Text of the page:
- Application: Population dynamics, LOGISTIC MAP x1 -> a*x1*(1.0 - x1)
- LOGISTIC MAP x1 -> a*x1*(1.0 - x1)
Review article from NATURE.
Ricker's original paper
- Bifurcation diagrams.
- Time series (X vs Time) plots; how to recognize stable and oscillating population
- Discrete Predator-prey model.
A cubic map from genetics with multiple attractors:
The cubic map
xn+1 = (1 - a) xn + a xn3
is used in population genetics involving one locus with two alleles.
Set a = 3.2. Trying various initial conditions, find two distinct
period-2 orbits. Provide the Xi-values and the stair-step diagrams of
the two orbits.
Note: Recall that in the logistic map, (almost) all initial
conditions went the same attracting fixed point or periodic orbit.
This is not always the case with all models, as this map demonstrates.
Optional: construct the bifurcation diagram of this map using
several initial conditions.
(Hint: Consider x ranging from -1 to 1, and a ranging from 0 to 4.)
Reference: for more information on this map, see:
T.D. Rogers and D.C. Whitley (1983), "Chaos in the cubic mapping,"
Math. Modelling, 4, 9-25.
- Sensitive dependence on initial conditions:
In the Logistic model, first set a = 2.36. Now take two initial population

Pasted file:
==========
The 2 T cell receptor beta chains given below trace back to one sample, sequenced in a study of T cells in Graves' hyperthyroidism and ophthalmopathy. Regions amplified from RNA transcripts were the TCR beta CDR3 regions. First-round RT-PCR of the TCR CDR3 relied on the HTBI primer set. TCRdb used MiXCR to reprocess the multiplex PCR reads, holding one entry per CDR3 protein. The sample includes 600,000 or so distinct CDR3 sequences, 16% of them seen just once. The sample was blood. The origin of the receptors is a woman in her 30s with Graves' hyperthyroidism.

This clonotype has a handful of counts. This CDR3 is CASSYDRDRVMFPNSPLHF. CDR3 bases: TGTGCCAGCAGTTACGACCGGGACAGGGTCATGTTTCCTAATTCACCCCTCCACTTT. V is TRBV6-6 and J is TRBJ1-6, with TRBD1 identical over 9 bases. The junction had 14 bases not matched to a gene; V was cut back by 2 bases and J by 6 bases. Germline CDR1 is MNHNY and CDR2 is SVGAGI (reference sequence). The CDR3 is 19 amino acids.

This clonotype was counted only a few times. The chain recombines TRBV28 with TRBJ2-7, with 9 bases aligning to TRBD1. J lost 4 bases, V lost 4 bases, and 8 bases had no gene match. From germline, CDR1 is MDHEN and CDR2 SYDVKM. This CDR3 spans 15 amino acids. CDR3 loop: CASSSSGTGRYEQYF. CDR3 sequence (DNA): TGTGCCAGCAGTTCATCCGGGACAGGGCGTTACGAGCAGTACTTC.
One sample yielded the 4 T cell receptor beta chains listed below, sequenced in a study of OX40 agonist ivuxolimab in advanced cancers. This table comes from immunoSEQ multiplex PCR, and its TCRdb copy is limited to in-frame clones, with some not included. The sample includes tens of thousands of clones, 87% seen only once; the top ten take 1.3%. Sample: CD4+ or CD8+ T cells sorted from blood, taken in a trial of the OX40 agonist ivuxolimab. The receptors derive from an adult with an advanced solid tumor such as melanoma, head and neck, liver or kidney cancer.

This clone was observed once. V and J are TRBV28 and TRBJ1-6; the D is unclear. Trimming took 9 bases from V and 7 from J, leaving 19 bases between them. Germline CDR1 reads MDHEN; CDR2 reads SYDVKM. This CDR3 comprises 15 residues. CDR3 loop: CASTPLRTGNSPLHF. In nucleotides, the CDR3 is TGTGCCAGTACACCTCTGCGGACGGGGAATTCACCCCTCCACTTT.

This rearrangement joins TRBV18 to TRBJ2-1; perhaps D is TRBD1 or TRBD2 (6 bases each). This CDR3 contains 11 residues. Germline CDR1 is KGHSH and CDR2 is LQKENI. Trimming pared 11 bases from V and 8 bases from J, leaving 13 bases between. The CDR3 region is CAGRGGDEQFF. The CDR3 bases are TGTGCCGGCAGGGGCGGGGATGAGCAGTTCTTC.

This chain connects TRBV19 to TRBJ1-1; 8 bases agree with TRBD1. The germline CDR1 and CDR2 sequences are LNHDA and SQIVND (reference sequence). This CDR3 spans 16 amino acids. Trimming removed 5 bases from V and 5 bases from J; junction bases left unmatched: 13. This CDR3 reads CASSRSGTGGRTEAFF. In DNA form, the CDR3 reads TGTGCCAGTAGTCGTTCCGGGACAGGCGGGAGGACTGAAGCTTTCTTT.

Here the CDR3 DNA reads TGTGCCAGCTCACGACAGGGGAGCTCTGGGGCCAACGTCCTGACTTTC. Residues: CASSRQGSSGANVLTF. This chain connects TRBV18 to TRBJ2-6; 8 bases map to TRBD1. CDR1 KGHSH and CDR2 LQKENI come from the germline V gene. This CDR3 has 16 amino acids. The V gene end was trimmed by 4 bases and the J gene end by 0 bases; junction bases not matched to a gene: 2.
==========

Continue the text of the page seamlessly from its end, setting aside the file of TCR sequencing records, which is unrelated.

sizes and determine the population densities after 70 generations.
Suppose that you make 0.0002 percent error in the determination of
the initial population sizes. Determine the relative percentage error
in the population densities after 70 generations.
Repeat the same experiment with the growth rate a = 3.941.
What are the biological implications of these experiments?
- Verifying calculations in the scientific literature:
Read as much of the Nature article linked above as you can.
This could be difficult reading for you, but do not be discouraged.
In particular, examine Table 3 on page 464 regarding the periodic orbits of the Logistic map.
Try to verify the first three numbers on the 4th row:
period 5(a) orbit appears for a = 3.7382 and disappears at a = 3.7411.
Is the claim in the paper true? Support your answer by drawing stair-step diagrams,
Xi-values, for at least three parameter values: two near the boundaries, and one inside.
Notice that there other parameter windows for which there are period 5 orbits.
If you like, you can explore the rows 5(b) and 5(c).
xn+1 = xn * exp(r*(1- xn/k))
This is a biologically important fisheries model containing
two parameters r (growth rate) and k (carrying capacity).
We assume that both parameters take on non-negative values.
See the link above to the original paper of Ricker.
Construct the bifurcation diagram of the Ricker MAP by fixing k = 1, and varying r.
- By examing your bifurcation diagram,
locate a value of r for which the map has a periodic
orbit of period 3. Draw a stair-step diagram of your
period-3 orbit. What are the values of the population size on this orbit?